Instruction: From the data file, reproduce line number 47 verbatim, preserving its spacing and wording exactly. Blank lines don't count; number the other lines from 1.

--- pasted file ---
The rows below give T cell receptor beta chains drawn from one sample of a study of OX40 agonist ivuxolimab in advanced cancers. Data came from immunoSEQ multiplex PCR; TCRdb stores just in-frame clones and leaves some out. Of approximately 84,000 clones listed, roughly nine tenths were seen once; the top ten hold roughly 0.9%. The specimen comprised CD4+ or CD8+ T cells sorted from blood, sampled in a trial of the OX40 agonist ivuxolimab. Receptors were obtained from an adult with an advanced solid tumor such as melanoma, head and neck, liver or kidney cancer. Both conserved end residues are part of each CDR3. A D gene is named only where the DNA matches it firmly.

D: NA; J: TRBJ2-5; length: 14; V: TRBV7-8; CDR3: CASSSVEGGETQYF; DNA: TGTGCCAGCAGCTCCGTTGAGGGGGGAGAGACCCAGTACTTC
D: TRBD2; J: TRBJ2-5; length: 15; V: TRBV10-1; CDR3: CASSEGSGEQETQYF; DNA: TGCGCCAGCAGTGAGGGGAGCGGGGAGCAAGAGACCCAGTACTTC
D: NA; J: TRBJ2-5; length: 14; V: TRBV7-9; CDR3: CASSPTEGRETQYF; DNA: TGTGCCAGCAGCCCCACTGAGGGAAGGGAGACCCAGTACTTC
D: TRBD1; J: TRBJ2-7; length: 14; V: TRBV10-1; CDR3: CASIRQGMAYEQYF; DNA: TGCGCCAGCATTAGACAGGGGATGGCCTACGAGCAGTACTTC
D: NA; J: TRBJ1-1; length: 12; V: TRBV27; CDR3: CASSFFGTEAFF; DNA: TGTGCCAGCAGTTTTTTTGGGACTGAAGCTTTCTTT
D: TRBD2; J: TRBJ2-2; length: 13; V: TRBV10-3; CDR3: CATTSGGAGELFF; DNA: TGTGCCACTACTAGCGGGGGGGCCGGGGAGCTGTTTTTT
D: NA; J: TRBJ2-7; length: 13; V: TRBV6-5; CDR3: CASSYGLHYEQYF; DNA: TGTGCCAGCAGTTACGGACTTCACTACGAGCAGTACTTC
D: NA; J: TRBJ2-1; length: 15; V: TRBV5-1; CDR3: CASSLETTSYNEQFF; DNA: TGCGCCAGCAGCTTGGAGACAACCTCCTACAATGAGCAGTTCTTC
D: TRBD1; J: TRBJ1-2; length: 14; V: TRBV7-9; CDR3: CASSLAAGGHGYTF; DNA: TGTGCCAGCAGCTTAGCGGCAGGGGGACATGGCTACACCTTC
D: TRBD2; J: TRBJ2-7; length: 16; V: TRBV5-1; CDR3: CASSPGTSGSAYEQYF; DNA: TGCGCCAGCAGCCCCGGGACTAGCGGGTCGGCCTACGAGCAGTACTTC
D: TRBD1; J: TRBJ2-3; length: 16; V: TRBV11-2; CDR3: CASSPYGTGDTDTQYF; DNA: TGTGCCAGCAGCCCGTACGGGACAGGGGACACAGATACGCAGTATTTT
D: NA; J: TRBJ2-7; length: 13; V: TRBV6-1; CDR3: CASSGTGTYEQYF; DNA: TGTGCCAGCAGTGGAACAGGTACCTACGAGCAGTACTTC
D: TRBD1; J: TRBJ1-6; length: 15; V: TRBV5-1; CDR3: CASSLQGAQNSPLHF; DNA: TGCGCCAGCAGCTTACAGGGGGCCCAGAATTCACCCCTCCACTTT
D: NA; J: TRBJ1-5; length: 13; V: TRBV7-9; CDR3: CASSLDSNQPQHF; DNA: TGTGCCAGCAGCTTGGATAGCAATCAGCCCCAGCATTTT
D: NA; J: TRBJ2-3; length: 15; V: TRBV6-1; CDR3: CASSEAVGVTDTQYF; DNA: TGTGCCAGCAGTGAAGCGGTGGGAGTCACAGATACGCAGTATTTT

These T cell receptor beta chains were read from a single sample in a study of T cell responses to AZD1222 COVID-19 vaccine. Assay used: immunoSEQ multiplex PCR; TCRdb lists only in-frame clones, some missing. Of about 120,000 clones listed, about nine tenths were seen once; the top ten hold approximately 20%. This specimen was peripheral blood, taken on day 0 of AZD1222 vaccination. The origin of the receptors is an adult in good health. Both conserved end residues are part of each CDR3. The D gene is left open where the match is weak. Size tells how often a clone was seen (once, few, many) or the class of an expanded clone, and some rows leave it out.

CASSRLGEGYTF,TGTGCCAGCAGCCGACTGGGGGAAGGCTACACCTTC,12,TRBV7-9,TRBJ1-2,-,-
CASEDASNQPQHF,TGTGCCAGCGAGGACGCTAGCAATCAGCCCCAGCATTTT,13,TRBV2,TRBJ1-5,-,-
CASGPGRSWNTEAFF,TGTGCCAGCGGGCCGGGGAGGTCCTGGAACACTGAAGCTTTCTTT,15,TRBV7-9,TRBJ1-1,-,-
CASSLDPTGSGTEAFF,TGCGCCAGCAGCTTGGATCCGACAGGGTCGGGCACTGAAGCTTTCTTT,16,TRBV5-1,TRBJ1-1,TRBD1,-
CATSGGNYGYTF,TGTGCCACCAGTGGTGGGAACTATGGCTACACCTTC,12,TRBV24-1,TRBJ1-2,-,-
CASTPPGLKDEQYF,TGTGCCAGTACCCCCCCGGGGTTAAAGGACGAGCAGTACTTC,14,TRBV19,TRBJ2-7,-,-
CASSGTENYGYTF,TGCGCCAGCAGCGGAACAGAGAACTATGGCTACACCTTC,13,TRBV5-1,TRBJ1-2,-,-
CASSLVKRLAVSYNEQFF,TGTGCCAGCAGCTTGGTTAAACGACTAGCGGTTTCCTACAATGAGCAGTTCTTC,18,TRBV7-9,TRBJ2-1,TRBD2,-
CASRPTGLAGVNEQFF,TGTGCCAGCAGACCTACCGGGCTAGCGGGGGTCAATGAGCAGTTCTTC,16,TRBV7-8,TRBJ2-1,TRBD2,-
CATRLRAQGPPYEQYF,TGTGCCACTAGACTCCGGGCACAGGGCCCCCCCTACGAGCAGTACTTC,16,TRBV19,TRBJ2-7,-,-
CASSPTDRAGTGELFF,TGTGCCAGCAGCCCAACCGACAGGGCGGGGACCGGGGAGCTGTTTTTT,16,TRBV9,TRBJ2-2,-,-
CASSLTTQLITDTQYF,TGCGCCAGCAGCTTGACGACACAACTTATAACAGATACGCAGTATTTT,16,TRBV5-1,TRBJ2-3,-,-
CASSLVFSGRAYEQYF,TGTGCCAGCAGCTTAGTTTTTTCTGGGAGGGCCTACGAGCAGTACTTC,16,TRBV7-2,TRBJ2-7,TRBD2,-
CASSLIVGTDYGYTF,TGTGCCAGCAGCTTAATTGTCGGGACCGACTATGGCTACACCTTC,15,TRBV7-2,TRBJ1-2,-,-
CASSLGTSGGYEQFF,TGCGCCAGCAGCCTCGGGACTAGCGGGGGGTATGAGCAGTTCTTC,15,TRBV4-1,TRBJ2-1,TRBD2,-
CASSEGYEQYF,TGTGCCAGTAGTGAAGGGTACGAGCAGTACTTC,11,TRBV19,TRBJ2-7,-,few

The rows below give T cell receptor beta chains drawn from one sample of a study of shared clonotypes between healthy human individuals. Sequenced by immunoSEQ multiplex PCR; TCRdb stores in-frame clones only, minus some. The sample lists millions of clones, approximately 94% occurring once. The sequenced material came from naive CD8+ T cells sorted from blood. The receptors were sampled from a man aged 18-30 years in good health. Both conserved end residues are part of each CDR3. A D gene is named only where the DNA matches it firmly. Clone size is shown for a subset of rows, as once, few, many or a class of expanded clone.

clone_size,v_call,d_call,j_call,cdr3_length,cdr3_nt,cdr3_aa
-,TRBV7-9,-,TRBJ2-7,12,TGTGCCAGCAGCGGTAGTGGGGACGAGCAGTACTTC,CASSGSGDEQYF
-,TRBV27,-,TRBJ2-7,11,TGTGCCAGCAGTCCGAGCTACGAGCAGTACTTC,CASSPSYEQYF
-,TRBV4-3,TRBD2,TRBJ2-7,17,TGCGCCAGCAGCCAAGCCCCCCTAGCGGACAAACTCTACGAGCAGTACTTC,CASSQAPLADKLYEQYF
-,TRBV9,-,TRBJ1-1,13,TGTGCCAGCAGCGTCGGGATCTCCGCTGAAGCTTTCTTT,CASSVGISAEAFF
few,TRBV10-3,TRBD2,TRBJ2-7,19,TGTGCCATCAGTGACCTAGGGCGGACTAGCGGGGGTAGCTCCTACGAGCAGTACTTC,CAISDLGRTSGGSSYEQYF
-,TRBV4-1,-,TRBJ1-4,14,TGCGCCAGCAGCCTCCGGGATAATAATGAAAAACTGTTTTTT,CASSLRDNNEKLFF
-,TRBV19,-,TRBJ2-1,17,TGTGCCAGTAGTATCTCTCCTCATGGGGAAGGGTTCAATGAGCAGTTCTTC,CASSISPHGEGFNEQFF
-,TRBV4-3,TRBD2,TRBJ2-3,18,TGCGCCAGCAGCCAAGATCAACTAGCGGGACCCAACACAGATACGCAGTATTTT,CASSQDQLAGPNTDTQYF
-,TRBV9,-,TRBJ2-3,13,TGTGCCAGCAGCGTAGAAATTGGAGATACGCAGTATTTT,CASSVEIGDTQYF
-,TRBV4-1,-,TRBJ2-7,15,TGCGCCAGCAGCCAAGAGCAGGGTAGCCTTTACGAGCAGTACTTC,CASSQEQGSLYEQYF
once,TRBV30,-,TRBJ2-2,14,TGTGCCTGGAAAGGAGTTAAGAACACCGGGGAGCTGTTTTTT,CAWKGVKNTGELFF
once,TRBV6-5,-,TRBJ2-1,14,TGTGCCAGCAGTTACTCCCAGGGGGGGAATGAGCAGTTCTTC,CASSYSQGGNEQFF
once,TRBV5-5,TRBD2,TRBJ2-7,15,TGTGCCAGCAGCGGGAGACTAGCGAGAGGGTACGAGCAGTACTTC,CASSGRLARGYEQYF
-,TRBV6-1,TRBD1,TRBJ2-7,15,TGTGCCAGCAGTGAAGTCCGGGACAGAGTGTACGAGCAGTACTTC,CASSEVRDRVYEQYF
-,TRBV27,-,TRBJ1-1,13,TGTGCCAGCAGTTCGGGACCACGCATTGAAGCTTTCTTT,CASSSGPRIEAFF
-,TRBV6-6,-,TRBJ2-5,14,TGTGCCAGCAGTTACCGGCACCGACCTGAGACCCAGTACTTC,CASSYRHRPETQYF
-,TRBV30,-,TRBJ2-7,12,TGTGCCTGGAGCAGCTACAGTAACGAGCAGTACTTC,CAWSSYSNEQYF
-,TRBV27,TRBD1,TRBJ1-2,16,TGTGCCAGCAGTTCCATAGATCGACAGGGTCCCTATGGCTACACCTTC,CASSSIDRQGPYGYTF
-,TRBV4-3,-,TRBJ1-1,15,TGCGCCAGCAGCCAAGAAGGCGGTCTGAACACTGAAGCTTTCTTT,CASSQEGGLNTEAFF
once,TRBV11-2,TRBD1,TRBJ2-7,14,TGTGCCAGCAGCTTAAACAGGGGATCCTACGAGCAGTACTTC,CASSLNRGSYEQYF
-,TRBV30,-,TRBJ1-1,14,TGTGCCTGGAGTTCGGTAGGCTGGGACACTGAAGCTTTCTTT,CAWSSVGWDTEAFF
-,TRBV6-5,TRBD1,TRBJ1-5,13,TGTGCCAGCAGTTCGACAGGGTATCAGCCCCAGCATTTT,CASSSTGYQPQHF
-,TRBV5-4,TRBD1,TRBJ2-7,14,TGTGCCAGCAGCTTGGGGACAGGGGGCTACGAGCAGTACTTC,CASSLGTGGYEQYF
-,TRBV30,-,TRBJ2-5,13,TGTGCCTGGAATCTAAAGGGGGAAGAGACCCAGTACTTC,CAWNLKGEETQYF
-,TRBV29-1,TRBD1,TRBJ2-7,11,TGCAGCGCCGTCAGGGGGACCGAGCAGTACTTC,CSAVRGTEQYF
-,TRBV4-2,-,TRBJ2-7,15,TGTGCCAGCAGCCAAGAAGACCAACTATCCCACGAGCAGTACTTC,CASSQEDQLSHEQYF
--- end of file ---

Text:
once,TRBV6-5,-,TRBJ2-1,14,TGTGCCAGCAGTTACTCCCAGGGGGGGAATGAGCAGTTCTTC,CASSYSQGGNEQFF